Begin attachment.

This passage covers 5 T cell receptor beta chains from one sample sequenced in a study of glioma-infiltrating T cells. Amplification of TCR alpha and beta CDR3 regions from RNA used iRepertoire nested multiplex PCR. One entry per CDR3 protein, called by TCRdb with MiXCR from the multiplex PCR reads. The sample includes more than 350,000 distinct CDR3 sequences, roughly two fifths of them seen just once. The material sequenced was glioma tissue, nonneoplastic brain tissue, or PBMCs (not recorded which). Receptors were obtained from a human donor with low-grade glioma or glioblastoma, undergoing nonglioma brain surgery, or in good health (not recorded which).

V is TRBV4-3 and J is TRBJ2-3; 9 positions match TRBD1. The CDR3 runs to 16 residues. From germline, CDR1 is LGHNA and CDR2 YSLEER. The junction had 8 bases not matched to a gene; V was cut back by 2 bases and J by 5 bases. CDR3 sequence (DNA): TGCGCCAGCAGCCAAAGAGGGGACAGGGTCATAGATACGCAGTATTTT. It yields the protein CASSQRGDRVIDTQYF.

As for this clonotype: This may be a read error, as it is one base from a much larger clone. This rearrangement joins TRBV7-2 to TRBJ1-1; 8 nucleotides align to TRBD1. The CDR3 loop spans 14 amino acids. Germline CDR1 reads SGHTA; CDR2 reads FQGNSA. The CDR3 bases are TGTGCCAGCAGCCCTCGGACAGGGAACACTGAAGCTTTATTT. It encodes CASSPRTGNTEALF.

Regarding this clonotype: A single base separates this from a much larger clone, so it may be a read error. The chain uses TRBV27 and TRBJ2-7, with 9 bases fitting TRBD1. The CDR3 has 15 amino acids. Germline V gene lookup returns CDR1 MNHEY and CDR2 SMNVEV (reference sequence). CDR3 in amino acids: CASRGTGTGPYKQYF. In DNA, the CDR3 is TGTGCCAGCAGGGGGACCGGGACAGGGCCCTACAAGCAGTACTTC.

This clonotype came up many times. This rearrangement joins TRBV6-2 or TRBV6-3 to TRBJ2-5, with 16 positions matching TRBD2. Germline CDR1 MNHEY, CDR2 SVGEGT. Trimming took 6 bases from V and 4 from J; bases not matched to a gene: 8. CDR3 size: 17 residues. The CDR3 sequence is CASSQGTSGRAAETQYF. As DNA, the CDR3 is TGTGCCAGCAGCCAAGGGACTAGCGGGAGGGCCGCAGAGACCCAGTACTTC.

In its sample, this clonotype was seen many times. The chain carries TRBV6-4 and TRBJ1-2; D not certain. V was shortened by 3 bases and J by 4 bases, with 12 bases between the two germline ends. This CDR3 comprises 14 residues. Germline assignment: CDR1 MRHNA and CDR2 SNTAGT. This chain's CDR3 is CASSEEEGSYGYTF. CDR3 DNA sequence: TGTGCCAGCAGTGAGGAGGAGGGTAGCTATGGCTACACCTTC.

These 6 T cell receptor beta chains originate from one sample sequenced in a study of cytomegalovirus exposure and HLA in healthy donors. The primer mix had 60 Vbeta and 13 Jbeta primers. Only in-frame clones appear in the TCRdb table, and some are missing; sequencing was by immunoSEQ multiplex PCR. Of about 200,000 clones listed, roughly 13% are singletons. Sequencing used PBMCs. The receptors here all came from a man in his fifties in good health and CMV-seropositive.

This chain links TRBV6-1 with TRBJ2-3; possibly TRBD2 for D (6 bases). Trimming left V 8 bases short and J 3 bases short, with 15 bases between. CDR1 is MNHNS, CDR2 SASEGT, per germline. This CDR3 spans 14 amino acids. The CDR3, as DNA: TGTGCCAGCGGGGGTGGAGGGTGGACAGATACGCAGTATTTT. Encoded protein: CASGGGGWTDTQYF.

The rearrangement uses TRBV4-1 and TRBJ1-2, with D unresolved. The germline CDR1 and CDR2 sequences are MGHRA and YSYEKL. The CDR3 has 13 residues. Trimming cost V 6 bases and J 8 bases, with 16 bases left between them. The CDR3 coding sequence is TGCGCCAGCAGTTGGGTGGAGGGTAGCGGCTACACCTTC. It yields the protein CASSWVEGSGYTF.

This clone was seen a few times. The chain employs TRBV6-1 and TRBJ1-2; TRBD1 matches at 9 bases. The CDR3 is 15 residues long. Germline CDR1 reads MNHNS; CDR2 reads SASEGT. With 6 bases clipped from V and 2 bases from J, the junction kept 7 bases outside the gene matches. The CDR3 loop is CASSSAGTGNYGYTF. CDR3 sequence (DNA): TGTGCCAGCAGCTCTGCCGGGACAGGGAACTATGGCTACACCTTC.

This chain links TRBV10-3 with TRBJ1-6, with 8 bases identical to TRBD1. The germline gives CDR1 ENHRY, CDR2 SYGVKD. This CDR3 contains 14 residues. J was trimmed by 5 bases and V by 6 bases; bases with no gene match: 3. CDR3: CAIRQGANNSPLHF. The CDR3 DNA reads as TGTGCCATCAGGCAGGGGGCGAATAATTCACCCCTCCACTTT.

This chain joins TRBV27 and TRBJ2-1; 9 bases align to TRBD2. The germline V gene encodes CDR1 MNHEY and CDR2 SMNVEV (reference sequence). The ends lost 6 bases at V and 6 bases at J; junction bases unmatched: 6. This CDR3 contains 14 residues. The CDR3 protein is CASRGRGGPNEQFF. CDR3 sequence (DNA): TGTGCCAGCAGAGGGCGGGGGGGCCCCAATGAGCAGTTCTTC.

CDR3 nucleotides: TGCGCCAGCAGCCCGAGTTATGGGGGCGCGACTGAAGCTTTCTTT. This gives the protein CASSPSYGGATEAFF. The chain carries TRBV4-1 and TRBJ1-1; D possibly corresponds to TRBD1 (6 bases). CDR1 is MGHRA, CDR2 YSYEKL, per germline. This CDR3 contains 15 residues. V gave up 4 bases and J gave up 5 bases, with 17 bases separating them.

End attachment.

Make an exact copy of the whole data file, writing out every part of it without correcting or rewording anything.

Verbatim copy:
This passage covers 5 T cell receptor beta chains from one sample sequenced in a study of glioma-infiltrating T cells. Amplification of TCR alpha and beta CDR3 regions from RNA used iRepertoire nested multiplex PCR. One entry per CDR3 protein, called by TCRdb with MiXCR from the multiplex PCR reads. The sample includes more than 350,000 distinct CDR3 sequences, roughly two fifths of them seen just once. The material sequenced was glioma tissue, nonneoplastic brain tissue, or PBMCs (not recorded which). Receptors were obtained from a human donor with low-grade glioma or glioblastoma, undergoing nonglioma brain surgery, or in good health (not recorded which).

V is TRBV4-3 and J is TRBJ2-3; 9 positions match TRBD1. The CDR3 runs to 16 residues. From germline, CDR1 is LGHNA and CDR2 YSLEER. The junction had 8 bases not matched to a gene; V was cut back by 2 bases and J by 5 bases. CDR3 sequence (DNA): TGCGCCAGCAGCCAAAGAGGGGACAGGGTCATAGATACGCAGTATTTT. It yields the protein CASSQRGDRVIDTQYF.

As for this clonotype: This may be a read error, as it is one base from a much larger clone. This rearrangement joins TRBV7-2 to TRBJ1-1; 8 nucleotides align to TRBD1. The CDR3 loop spans 14 amino acids. Germline CDR1 reads SGHTA; CDR2 reads FQGNSA. The CDR3 bases are TGTGCCAGCAGCCCTCGGACAGGGAACACTGAAGCTTTATTT. It encodes CASSPRTGNTEALF.

Regarding this clonotype: A single base separates this from a much larger clone, so it may be a read error. The chain uses TRBV27 and TRBJ2-7, with 9 bases fitting TRBD1. The CDR3 has 15 amino acids. Germline V gene lookup returns CDR1 MNHEY and CDR2 SMNVEV (reference sequence). CDR3 in amino acids: CASRGTGTGPYKQYF. In DNA, the CDR3 is TGTGCCAGCAGGGGGACCGGGACAGGGCCCTACAAGCAGTACTTC.

This clonotype came up many times. This rearrangement joins TRBV6-2 or TRBV6-3 to TRBJ2-5, with 16 positions matching TRBD2. Germline CDR1 MNHEY, CDR2 SVGEGT. Trimming took 6 bases from V and 4 from J; bases not matched to a gene: 8. CDR3 size: 17 residues. The CDR3 sequence is CASSQGTSGRAAETQYF. As DNA, the CDR3 is TGTGCCAGCAGCCAAGGGACTAGCGGGAGGGCCGCAGAGACCCAGTACTTC.

In its sample, this clonotype was seen many times. The chain carries TRBV6-4 and TRBJ1-2; D not certain. V was shortened by 3 bases and J by 4 bases, with 12 bases between the two germline ends. This CDR3 comprises 14 residues. Germline assignment: CDR1 MRHNA and CDR2 SNTAGT. This chain's CDR3 is CASSEEEGSYGYTF. CDR3 DNA sequence: TGTGCCAGCAGTGAGGAGGAGGGTAGCTATGGCTACACCTTC.

These 6 T cell receptor beta chains originate from one sample sequenced in a study of cytomegalovirus exposure and HLA in healthy donors. The primer mix had 60 Vbeta and 13 Jbeta primers. Only in-frame clones appear in the TCRdb table, and some are missing; sequencing was by immunoSEQ multiplex PCR. Of about 200,000 clones listed, roughly 13% are singletons. Sequencing used PBMCs. The receptors here all came from a man in his fifties in good health and CMV-seropositive.

This chain links TRBV6-1 with TRBJ2-3; possibly TRBD2 for D (6 bases). Trimming left V 8 bases short and J 3 bases short, with 15 bases between. CDR1 is MNHNS, CDR2 SASEGT, per germline. This CDR3 spans 14 amino acids. The CDR3, as DNA: TGTGCCAGCGGGGGTGGAGGGTGGACAGATACGCAGTATTTT. Encoded protein: CASGGGGWTDTQYF.

The rearrangement uses TRBV4-1 and TRBJ1-2, with D unresolved. The germline CDR1 and CDR2 sequences are MGHRA and YSYEKL. The CDR3 has 13 residues. Trimming cost V 6 bases and J 8 bases, with 16 bases left between them. The CDR3 coding sequence is TGCGCCAGCAGTTGGGTGGAGGGTAGCGGCTACACCTTC. It yields the protein CASSWVEGSGYTF.

This clone was seen a few times. The chain employs TRBV6-1 and TRBJ1-2; TRBD1 matches at 9 bases. The CDR3 is 15 residues long. Germline CDR1 reads MNHNS; CDR2 reads SASEGT. With 6 bases clipped from V and 2 bases from J, the junction kept 7 bases outside the gene matches. The CDR3 loop is CASSSAGTGNYGYTF. CDR3 sequence (DNA): TGTGCCAGCAGCTCTGCCGGGACAGGGAACTATGGCTACACCTTC.

This chain links TRBV10-3 with TRBJ1-6, with 8 bases identical to TRBD1. The germline gives CDR1 ENHRY, CDR2 SYGVKD. This CDR3 contains 14 residues. J was trimmed by 5 bases and V by 6 bases; bases with no gene match: 3. CDR3: CAIRQGANNSPLHF. The CDR3 DNA reads as TGTGCCATCAGGCAGGGGGCGAATAATTCACCCCTCCACTTT.

This chain joins TRBV27 and TRBJ2-1; 9 bases align to TRBD2. The germline V gene encodes CDR1 MNHEY and CDR2 SMNVEV (reference sequence). The ends lost 6 bases at V and 6 bases at J; junction bases unmatched: 6. This CDR3 contains 14 residues. The CDR3 protein is CASRGRGGPNEQFF. CDR3 sequence (DNA): TGTGCCAGCAGAGGGCGGGGGGGCCCCAATGAGCAGTTCTTC.

CDR3 nucleotides: TGCGCCAGCAGCCCGAGTTATGGGGGCGCGACTGAAGCTTTCTTT. This gives the protein CASSPSYGGATEAFF. The chain carries TRBV4-1 and TRBJ1-1; D possibly corresponds to TRBD1 (6 bases). CDR1 is MGHRA, CDR2 YSYEKL, per germline. This CDR3 contains 15 residues. V gave up 4 bases and J gave up 5 bases, with 17 bases separating them.